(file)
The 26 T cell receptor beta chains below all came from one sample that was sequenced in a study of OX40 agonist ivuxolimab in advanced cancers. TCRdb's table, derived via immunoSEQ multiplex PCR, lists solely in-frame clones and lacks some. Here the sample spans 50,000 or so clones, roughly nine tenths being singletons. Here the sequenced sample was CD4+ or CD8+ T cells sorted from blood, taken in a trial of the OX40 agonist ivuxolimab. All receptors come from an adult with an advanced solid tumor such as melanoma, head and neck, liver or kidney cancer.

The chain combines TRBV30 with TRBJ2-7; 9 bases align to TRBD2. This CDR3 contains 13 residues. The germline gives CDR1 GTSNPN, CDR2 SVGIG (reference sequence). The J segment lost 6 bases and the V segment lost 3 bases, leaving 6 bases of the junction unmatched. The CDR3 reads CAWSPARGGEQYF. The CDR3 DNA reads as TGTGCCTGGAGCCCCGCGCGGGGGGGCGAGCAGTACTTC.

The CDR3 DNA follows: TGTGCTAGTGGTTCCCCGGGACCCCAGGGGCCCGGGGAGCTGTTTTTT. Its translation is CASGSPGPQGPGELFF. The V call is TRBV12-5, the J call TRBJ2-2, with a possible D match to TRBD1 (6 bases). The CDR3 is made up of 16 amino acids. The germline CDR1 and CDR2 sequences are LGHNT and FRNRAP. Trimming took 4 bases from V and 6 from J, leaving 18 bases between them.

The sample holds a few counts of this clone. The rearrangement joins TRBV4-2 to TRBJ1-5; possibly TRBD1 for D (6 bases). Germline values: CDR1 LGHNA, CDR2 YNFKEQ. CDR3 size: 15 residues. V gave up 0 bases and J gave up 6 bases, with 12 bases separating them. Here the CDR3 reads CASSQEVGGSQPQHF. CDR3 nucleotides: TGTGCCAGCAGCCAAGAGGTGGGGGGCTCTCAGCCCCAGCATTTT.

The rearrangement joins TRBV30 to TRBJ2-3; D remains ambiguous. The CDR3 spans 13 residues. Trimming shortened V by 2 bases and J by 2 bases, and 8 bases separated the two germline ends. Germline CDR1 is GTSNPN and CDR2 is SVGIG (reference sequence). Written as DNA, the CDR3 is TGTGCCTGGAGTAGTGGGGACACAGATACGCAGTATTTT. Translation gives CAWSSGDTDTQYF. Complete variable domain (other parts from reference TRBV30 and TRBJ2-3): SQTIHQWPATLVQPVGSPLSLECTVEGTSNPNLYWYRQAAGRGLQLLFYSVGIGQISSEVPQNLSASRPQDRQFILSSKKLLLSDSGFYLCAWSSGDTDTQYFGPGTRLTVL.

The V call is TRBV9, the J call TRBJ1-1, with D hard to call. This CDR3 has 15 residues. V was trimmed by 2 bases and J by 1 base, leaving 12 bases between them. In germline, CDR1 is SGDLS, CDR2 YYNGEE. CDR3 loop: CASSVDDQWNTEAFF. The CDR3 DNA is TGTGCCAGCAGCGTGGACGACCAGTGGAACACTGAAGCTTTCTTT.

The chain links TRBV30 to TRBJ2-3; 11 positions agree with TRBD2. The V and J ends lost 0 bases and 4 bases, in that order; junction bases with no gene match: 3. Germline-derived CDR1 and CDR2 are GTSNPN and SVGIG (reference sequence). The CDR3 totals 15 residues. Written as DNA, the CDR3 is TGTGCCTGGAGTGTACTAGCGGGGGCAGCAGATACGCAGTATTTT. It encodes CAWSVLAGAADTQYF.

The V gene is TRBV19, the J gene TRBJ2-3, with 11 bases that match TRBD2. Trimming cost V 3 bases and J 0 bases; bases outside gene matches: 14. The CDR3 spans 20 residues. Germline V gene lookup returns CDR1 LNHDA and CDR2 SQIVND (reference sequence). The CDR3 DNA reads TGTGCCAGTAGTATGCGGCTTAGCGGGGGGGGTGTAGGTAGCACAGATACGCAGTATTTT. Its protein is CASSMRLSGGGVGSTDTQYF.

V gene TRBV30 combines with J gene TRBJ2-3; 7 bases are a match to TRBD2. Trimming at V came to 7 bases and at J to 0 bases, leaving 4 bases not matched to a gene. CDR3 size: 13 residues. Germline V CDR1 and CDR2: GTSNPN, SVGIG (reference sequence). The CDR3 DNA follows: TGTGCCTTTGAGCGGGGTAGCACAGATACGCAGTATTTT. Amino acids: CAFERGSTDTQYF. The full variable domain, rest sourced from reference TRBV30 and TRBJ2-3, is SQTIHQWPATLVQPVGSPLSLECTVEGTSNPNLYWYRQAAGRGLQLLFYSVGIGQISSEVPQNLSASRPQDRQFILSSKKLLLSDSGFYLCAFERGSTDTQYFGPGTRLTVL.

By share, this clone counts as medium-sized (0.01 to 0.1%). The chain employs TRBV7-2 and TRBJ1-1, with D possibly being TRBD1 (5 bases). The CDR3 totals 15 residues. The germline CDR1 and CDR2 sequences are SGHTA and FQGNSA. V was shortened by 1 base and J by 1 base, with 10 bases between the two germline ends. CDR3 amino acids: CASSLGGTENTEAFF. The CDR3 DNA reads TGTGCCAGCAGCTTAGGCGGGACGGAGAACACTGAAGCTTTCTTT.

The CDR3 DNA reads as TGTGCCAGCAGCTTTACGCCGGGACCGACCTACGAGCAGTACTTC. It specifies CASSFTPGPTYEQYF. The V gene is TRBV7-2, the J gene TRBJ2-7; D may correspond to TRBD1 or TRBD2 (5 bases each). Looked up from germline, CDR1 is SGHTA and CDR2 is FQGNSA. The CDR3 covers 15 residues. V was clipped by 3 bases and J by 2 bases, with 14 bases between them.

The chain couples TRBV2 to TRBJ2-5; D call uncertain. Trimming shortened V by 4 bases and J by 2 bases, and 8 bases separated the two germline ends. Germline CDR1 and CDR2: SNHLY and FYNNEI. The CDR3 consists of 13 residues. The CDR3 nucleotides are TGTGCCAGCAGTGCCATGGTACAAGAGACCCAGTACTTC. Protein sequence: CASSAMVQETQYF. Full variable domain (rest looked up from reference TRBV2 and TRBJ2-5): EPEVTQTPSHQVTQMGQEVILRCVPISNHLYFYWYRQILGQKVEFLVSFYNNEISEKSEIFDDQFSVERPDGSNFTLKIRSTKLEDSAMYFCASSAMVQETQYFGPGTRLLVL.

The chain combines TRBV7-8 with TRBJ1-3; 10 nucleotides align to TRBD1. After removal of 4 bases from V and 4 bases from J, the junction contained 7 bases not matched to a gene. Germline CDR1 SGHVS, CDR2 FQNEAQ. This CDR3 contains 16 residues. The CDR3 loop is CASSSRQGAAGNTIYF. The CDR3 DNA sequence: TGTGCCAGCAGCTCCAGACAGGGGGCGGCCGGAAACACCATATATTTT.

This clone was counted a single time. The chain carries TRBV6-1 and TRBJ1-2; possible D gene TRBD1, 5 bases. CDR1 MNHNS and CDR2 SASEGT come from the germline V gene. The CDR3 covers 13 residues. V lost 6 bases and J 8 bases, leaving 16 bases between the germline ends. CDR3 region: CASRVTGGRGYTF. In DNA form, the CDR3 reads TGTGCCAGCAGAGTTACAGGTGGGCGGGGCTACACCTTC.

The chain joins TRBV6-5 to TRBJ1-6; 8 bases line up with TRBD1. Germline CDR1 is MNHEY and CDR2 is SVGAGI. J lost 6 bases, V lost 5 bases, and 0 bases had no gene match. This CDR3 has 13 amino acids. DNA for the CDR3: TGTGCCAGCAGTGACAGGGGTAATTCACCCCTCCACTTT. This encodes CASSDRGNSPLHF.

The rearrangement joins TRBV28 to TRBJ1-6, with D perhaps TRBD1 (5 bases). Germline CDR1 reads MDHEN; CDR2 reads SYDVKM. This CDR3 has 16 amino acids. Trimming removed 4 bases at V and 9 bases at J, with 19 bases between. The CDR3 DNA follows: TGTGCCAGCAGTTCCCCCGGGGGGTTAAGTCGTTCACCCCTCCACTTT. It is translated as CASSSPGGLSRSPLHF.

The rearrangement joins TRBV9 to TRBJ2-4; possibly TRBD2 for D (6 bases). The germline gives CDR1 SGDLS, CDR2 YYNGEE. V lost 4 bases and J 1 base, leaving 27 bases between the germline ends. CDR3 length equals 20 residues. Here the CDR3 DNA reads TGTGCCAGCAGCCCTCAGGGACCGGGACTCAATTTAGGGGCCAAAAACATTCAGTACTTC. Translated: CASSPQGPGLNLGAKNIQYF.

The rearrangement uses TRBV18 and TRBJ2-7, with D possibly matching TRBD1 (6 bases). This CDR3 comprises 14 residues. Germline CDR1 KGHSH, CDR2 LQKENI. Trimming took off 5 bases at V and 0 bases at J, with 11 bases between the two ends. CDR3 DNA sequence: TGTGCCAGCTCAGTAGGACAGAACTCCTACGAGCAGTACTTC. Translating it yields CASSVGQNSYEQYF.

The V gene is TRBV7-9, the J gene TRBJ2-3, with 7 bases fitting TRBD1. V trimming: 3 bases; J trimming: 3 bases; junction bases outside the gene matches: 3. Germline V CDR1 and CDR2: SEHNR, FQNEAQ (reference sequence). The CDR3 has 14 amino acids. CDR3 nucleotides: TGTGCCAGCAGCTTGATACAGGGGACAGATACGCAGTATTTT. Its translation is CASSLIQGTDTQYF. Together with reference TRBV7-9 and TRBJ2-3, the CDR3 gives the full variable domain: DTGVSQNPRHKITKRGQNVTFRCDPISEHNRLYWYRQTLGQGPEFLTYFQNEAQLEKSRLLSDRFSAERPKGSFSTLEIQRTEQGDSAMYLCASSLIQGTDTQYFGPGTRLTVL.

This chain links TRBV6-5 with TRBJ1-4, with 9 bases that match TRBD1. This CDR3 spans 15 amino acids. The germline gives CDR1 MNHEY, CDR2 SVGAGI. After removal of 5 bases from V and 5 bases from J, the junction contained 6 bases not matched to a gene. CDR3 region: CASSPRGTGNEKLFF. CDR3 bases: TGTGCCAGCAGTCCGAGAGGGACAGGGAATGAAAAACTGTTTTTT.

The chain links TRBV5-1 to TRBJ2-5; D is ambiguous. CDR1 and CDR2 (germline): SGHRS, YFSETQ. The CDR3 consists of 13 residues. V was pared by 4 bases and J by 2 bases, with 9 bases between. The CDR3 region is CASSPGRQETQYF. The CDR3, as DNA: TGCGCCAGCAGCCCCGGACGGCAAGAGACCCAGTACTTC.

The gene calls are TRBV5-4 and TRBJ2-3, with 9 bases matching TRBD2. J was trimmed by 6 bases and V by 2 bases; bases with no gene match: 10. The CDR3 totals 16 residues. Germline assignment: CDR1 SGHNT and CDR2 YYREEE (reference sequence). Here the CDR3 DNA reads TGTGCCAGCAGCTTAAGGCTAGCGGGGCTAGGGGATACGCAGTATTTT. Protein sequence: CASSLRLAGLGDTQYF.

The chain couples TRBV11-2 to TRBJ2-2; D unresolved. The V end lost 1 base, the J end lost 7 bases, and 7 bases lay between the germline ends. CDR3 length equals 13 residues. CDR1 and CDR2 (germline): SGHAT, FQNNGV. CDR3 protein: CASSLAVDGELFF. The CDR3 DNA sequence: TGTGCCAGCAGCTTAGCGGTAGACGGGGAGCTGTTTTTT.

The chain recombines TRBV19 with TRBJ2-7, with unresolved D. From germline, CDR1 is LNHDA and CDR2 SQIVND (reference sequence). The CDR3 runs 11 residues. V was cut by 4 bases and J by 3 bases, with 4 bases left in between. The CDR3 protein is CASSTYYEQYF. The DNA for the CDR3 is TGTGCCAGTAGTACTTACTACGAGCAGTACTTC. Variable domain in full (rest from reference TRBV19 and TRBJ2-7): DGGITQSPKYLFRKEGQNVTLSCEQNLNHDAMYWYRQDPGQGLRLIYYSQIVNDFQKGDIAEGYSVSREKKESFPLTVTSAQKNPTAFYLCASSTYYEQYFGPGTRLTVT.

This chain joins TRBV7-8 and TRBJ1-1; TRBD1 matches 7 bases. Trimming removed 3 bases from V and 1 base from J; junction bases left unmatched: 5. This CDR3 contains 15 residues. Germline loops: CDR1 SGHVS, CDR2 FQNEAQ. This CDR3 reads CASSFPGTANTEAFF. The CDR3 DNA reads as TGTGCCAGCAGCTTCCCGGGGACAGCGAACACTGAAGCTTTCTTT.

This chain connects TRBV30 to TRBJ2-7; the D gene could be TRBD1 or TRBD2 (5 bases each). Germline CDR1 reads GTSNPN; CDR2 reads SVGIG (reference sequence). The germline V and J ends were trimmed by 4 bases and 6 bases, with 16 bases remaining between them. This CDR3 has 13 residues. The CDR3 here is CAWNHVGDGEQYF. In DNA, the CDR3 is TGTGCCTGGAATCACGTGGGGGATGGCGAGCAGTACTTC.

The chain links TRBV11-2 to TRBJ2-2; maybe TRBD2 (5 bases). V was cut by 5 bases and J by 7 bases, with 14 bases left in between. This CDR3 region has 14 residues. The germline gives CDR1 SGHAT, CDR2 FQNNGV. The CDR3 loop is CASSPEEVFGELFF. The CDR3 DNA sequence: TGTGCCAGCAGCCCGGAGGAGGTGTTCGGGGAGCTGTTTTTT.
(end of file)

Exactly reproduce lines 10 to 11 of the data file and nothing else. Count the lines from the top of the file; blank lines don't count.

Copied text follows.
By share, this clone counts as medium-sized (0.01 to 0.1%). The chain employs TRBV7-2 and TRBJ1-1, with D possibly being TRBD1 (5 bases). The CDR3 totals 15 residues. The germline CDR1 and CDR2 sequences are SGHTA and FQGNSA. V was shortened by 1 base and J by 1 base, with 10 bases between the two germline ends. CDR3 amino acids: CASSLGGTENTEAFF. The CDR3 DNA reads TGTGCCAGCAGCTTAGGCGGGACGGAGAACACTGAAGCTTTCTTT.

The CDR3 DNA reads as TGTGCCAGCAGCTTTACGCCGGGACCGACCTACGAGCAGTACTTC. It specifies CASSFTPGPTYEQYF. The V gene is TRBV7-2, the J gene TRBJ2-7; D may correspond to TRBD1 or TRBD2 (5 bases each). Looked up from germline, CDR1 is SGHTA and CDR2 is FQGNSA. The CDR3 covers 15 residues. V was clipped by 3 bases and J by 2 bases, with 14 bases between them.